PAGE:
Archive for January 22, 2017
When my first child was born, I wasn’t prepared for the experience of my heart being wrenched out during the moments of learning to “let go.” The first time my husband and I went out for dinner and left the baby with grandparents, I was excited for about twenty minutes. Then I started wondering, “I wonder if he’s crying? (he was going through the colicky stage), did I leave enough breast milk? Will they remember to change his diaper?” and so on.
The first time I let go of my toddler’s hand to take his first steps, he faceplanted hard on the carpet. When the second and third kid came along, I was much more cautious about letting go and waited until I thought they could master the walking thing. Some of that wisdom comes from experience the second time around, and some of it comes from being patient and knowing the time when the kid was ready to master it on his/her own. That’s the fine line of parenting and letting go–figuring out that magic formula and timing.
We live in an era of Helicopter Parenting–parents who hold the reins of parenting so tight that the kid has little opportunity to learn on their own and make mistakes. But here’s the thing, letting go is a vital part of the parenting transition that enables a child to achieve maximum growth in all areas of life.
When my oldest son was around five, we were at a McDonalds (I know, I know) playland and he asked for an ice cream cone. I gave him the cash and he went up to the counter to order his ice cream. Another parent who was with me was flabbergasted.
“You let him order by himself?”
My oldest son is deaf, and from an early age I wanted him to be independent and competent just like any other kid. I stood back and watched as he ordered his own ice cream. He came triumphantly walking back happily devouring his cone. The other parent continued to order for her deaf child for YEARS after that. She just could not let go and allow her kid to struggle with the ordering process. It was far easier for her to speak for her child and do the ordering.
The struggle is part of the process. In fact, it’s probably one of the most valuable aspects of the parenting gig–letting your child navigate the world and the challenges on their own is one of the most valuable gifts you can give your kid. The letting go stuff is hard. It’s so much easier to do for, or hold on–and wait for a better time or more maturity–before letting go. Yet, by letting go, our kids gain skills and experiences that they wouldn’t have if we didn’t hover so darn hard over them.
The first time I let a child take off with the car and a newly-minted driver’s license my heart was in my throat. And no, it did not become easier with each child because I was reliving all my fears, doubts, and scary thoughts with each child. But the only way around the fear of letting go is to…let go.
And the first time they leave home…oh my…that’s the ultimate letting go.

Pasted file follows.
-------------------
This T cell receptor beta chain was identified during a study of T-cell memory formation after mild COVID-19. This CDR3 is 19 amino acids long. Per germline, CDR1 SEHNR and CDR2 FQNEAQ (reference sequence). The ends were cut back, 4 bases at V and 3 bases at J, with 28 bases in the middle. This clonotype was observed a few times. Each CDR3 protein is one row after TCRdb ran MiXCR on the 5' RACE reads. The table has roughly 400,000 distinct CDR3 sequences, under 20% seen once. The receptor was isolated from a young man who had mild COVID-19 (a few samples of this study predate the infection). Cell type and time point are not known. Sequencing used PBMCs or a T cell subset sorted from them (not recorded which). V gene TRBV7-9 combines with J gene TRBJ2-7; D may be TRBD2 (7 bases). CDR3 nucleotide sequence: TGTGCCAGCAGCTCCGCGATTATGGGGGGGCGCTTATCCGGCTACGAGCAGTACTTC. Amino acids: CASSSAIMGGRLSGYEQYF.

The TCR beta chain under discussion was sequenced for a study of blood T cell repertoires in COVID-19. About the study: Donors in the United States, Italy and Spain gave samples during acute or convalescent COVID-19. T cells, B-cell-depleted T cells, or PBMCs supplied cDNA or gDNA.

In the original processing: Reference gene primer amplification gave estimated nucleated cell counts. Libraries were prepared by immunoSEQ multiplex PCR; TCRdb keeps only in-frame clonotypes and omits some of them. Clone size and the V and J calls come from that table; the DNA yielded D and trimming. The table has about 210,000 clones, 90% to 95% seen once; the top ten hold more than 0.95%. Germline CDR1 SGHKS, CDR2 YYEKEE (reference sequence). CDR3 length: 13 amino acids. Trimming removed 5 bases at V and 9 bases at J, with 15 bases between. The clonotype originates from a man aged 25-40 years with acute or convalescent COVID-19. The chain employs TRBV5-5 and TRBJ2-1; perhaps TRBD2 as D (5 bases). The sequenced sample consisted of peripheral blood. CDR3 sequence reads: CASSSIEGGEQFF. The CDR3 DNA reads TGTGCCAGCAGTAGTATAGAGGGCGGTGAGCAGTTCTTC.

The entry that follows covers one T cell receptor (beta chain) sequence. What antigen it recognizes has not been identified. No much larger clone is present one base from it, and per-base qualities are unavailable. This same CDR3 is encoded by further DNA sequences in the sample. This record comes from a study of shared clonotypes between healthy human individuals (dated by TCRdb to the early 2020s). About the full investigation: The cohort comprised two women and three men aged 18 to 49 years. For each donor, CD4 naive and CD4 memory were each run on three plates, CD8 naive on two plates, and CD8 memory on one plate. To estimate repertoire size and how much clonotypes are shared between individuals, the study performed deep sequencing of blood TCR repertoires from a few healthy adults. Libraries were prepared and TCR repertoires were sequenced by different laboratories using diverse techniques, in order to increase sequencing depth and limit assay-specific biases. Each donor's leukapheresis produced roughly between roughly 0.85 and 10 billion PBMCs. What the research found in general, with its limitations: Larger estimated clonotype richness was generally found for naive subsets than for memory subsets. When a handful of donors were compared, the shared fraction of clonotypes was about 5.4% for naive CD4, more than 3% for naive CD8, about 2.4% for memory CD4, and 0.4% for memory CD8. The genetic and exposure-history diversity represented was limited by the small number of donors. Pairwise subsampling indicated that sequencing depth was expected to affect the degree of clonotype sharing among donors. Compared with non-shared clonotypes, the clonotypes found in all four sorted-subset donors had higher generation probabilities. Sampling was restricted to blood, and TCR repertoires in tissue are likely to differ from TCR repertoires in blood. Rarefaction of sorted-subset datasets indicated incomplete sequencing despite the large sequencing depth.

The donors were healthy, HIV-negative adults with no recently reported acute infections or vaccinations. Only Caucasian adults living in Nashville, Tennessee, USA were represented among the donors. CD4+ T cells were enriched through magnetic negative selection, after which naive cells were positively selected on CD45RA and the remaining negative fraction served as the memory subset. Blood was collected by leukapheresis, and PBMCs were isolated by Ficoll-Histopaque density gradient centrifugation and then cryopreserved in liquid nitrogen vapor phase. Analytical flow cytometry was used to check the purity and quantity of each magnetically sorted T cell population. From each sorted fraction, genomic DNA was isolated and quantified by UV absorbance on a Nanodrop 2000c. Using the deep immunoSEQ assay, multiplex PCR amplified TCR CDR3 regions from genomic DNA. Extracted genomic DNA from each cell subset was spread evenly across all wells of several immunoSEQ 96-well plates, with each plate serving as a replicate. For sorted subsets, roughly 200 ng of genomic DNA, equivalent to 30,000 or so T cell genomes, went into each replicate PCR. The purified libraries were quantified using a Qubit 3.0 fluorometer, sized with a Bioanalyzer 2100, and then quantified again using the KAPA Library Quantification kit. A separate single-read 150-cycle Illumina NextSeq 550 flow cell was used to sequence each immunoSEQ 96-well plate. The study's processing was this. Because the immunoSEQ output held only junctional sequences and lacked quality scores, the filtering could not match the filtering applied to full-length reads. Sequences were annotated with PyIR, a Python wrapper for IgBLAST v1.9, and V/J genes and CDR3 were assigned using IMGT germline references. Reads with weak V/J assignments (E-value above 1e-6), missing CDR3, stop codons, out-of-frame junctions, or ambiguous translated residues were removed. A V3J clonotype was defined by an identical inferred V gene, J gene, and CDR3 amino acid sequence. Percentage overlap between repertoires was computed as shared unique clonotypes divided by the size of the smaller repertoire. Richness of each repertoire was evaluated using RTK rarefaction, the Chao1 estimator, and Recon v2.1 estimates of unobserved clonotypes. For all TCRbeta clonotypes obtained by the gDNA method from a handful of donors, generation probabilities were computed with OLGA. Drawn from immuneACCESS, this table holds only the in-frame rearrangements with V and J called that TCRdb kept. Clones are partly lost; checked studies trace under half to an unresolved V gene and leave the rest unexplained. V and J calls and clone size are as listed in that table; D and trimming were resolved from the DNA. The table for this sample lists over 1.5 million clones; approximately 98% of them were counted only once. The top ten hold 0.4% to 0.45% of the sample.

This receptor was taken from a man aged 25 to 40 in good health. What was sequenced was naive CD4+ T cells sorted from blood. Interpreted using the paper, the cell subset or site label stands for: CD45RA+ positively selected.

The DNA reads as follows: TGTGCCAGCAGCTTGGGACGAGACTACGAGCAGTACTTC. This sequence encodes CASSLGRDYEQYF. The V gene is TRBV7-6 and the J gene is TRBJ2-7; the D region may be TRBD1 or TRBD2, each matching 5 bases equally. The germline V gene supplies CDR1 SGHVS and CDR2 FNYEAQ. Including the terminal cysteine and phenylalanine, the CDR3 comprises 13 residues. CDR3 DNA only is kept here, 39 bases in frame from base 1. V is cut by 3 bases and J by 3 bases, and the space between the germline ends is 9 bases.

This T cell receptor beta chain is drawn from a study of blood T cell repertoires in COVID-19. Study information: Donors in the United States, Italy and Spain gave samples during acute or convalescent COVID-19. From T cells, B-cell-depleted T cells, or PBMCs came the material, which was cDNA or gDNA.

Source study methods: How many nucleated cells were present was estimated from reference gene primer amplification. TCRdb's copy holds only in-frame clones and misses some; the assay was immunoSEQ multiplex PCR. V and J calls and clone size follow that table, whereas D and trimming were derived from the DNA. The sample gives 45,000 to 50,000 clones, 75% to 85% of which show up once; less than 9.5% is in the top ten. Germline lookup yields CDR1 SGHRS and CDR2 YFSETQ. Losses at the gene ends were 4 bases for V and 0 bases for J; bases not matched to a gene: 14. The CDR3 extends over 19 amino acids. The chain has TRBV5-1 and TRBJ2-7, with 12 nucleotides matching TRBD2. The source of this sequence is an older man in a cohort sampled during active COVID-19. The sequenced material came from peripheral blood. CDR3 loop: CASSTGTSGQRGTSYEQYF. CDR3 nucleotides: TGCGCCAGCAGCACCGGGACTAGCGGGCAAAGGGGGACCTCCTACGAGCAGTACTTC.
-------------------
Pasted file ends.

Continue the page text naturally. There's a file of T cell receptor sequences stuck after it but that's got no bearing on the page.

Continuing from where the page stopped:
Letting go often means giving up control, and that can be so darned tough at times. Here are some tips for navigating those parenting transitions that involve letting go:
Shift Your Perspective:
Instead of seeing the letting go process as a loss of control, focus on the gain from it: increased independence, learning, and growth. Each time you “let go” and allow your child to experience something new and unknown, both of you grow in the process. Yes, your child may make mistakes or chose poor outcomes as a result, but the lessons learned can strengthen both of you. You can actually stunt your child’s growth by holding back instead of letting go.
Connect with Other Parents:
One of the easiest ways to handle the letting go process is to connect and talk with other parents who have been there or are going through the same process. You will often find that “hindsight advice” is spot on and this will help ease the parenting transition. Knowing that you aren’t alone in the “letting go” process can be comforting.
Connect with Deaf and Hard of Hearing Adults:
When you’re early in the parenting journey with your Deaf/Hard of hearing child, it can be difficult to see into the future years because you’re just trying to get through the day to day stuff. Take the opportunity to meet Deaf/Hard of hearing adults. This is a wonderful way to get questions answered, to see different perspectives and experiences, and to gain knowledge that would otherwise be difficult to find on your own. Take some time to scour the web for stories of Deaf/Hard of Hearing adults in various professions and activities and share them with your child.
Karen Putz is the mom of Dave, Ren, and Steven. She is the Co-Director of Deaf and Hard of Hearing Infusion at Hands & Voices. For fun, she walks on water.
When Matthew Morgan entered the stage to open his magic permformance, there was no applause. Instead, everyone in the audience raised their hand in the air and wiggled their fingers. He, who is deaf, began the show by pulling four doves from four different silk scarves, and then turn themn into three ducks.